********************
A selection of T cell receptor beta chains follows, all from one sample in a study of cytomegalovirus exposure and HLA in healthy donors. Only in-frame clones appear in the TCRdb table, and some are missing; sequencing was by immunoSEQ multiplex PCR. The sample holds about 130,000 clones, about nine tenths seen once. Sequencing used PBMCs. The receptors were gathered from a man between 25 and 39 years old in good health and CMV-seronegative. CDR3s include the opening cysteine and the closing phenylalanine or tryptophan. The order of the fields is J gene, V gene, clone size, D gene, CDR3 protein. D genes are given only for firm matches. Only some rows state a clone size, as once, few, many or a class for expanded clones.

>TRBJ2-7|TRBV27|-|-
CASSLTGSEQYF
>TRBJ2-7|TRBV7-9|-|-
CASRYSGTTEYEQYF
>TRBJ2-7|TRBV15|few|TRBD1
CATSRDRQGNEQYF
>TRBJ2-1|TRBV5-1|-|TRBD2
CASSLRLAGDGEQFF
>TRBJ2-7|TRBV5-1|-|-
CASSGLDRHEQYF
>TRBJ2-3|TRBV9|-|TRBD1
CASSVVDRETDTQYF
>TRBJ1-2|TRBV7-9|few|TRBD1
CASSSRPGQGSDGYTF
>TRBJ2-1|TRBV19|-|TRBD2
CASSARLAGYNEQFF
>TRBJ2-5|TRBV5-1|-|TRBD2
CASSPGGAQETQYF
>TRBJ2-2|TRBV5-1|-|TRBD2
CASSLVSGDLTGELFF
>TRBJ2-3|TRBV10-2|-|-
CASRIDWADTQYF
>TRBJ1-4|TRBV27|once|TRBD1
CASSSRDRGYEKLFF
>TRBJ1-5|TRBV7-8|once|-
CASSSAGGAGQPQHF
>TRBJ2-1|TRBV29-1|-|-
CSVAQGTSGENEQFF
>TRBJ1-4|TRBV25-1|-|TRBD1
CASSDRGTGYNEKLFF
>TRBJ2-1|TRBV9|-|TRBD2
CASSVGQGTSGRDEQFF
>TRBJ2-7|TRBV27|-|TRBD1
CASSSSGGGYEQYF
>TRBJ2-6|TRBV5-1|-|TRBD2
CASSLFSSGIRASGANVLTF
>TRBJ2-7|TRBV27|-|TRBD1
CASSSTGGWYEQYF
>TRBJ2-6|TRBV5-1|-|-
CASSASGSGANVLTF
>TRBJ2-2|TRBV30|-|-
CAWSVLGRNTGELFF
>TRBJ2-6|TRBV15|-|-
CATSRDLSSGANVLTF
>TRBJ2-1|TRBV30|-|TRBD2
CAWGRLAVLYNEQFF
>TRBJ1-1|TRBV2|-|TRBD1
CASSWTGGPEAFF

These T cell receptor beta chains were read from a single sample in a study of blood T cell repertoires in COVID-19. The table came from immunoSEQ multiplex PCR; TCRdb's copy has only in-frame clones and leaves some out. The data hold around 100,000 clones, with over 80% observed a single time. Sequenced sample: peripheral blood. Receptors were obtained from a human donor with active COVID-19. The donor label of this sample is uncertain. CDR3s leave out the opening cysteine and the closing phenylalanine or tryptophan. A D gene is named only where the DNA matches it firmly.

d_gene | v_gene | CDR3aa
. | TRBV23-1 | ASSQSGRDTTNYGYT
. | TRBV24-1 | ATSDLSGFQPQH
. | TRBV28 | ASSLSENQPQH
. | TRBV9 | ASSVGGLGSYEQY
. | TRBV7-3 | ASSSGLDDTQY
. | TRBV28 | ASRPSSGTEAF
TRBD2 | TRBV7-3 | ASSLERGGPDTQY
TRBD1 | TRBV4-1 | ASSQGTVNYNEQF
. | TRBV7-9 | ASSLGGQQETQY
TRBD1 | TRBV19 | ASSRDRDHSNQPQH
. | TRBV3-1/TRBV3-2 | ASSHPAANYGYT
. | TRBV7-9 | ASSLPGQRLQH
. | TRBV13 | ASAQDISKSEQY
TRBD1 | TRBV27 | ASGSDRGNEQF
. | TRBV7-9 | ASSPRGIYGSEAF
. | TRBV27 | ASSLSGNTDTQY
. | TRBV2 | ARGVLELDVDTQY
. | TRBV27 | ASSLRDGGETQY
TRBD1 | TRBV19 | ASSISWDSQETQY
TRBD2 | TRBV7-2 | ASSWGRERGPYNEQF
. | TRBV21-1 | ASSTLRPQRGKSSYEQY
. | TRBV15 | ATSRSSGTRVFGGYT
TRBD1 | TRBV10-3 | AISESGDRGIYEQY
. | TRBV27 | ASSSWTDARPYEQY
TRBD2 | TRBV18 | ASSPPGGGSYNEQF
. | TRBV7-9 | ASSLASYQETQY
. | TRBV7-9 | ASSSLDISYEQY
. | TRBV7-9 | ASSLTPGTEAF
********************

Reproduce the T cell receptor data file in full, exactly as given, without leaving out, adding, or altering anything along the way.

A selection of T cell receptor beta chains follows, all from one sample in a study of cytomegalovirus exposure and HLA in healthy donors. Only in-frame clones appear in the TCRdb table, and some are missing; sequencing was by immunoSEQ multiplex PCR. The sample holds about 130,000 clones, about nine tenths seen once. Sequencing used PBMCs. The receptors were gathered from a man between 25 and 39 years old in good health and CMV-seronegative. CDR3s include the opening cysteine and the closing phenylalanine or tryptophan. The order of the fields is J gene, V gene, clone size, D gene, CDR3 protein. D genes are given only for firm matches. Only some rows state a clone size, as once, few, many or a class for expanded clones.

>TRBJ2-7|TRBV27|-|-
CASSLTGSEQYF
>TRBJ2-7|TRBV7-9|-|-
CASRYSGTTEYEQYF
>TRBJ2-7|TRBV15|few|TRBD1
CATSRDRQGNEQYF
>TRBJ2-1|TRBV5-1|-|TRBD2
CASSLRLAGDGEQFF
>TRBJ2-7|TRBV5-1|-|-
CASSGLDRHEQYF
>TRBJ2-3|TRBV9|-|TRBD1
CASSVVDRETDTQYF
>TRBJ1-2|TRBV7-9|few|TRBD1
CASSSRPGQGSDGYTF
>TRBJ2-1|TRBV19|-|TRBD2
CASSARLAGYNEQFF
>TRBJ2-5|TRBV5-1|-|TRBD2
CASSPGGAQETQYF
>TRBJ2-2|TRBV5-1|-|TRBD2
CASSLVSGDLTGELFF
>TRBJ2-3|TRBV10-2|-|-
CASRIDWADTQYF
>TRBJ1-4|TRBV27|once|TRBD1
CASSSRDRGYEKLFF
>TRBJ1-5|TRBV7-8|once|-
CASSSAGGAGQPQHF
>TRBJ2-1|TRBV29-1|-|-
CSVAQGTSGENEQFF
>TRBJ1-4|TRBV25-1|-|TRBD1
CASSDRGTGYNEKLFF
>TRBJ2-1|TRBV9|-|TRBD2
CASSVGQGTSGRDEQFF
>TRBJ2-7|TRBV27|-|TRBD1
CASSSSGGGYEQYF
>TRBJ2-6|TRBV5-1|-|TRBD2
CASSLFSSGIRASGANVLTF
>TRBJ2-7|TRBV27|-|TRBD1
CASSSTGGWYEQYF
>TRBJ2-6|TRBV5-1|-|-
CASSASGSGANVLTF
>TRBJ2-2|TRBV30|-|-
CAWSVLGRNTGELFF
>TRBJ2-6|TRBV15|-|-
CATSRDLSSGANVLTF
>TRBJ2-1|TRBV30|-|TRBD2
CAWGRLAVLYNEQFF
>TRBJ1-1|TRBV2|-|TRBD1
CASSWTGGPEAFF

These T cell receptor beta chains were read from a single sample in a study of blood T cell repertoires in COVID-19. The table came from immunoSEQ multiplex PCR; TCRdb's copy has only in-frame clones and leaves some out. The data hold around 100,000 clones, with over 80% observed a single time. Sequenced sample: peripheral blood. Receptors were obtained from a human donor with active COVID-19. The donor label of this sample is uncertain. CDR3s leave out the opening cysteine and the closing phenylalanine or tryptophan. A D gene is named only where the DNA matches it firmly.

d_gene | v_gene | CDR3aa
. | TRBV23-1 | ASSQSGRDTTNYGYT
. | TRBV24-1 | ATSDLSGFQPQH
. | TRBV28 | ASSLSENQPQH
. | TRBV9 | ASSVGGLGSYEQY
. | TRBV7-3 | ASSSGLDDTQY
. | TRBV28 | ASRPSSGTEAF
TRBD2 | TRBV7-3 | ASSLERGGPDTQY
TRBD1 | TRBV4-1 | ASSQGTVNYNEQF
. | TRBV7-9 | ASSLGGQQETQY
TRBD1 | TRBV19 | ASSRDRDHSNQPQH
. | TRBV3-1/TRBV3-2 | ASSHPAANYGYT
. | TRBV7-9 | ASSLPGQRLQH
. | TRBV13 | ASAQDISKSEQY
TRBD1 | TRBV27 | ASGSDRGNEQF
. | TRBV7-9 | ASSPRGIYGSEAF
. | TRBV27 | ASSLSGNTDTQY
. | TRBV2 | ARGVLELDVDTQY
. | TRBV27 | ASSLRDGGETQY
TRBD1 | TRBV19 | ASSISWDSQETQY
TRBD2 | TRBV7-2 | ASSWGRERGPYNEQF
. | TRBV21-1 | ASSTLRPQRGKSSYEQY
. | TRBV15 | ATSRSSGTRVFGGYT
TRBD1 | TRBV10-3 | AISESGDRGIYEQY
. | TRBV27 | ASSSWTDARPYEQY
TRBD2 | TRBV18 | ASSPPGGGSYNEQF
. | TRBV7-9 | ASSLASYQETQY
. | TRBV7-9 | ASSSLDISYEQY
. | TRBV7-9 | ASSLTPGTEAF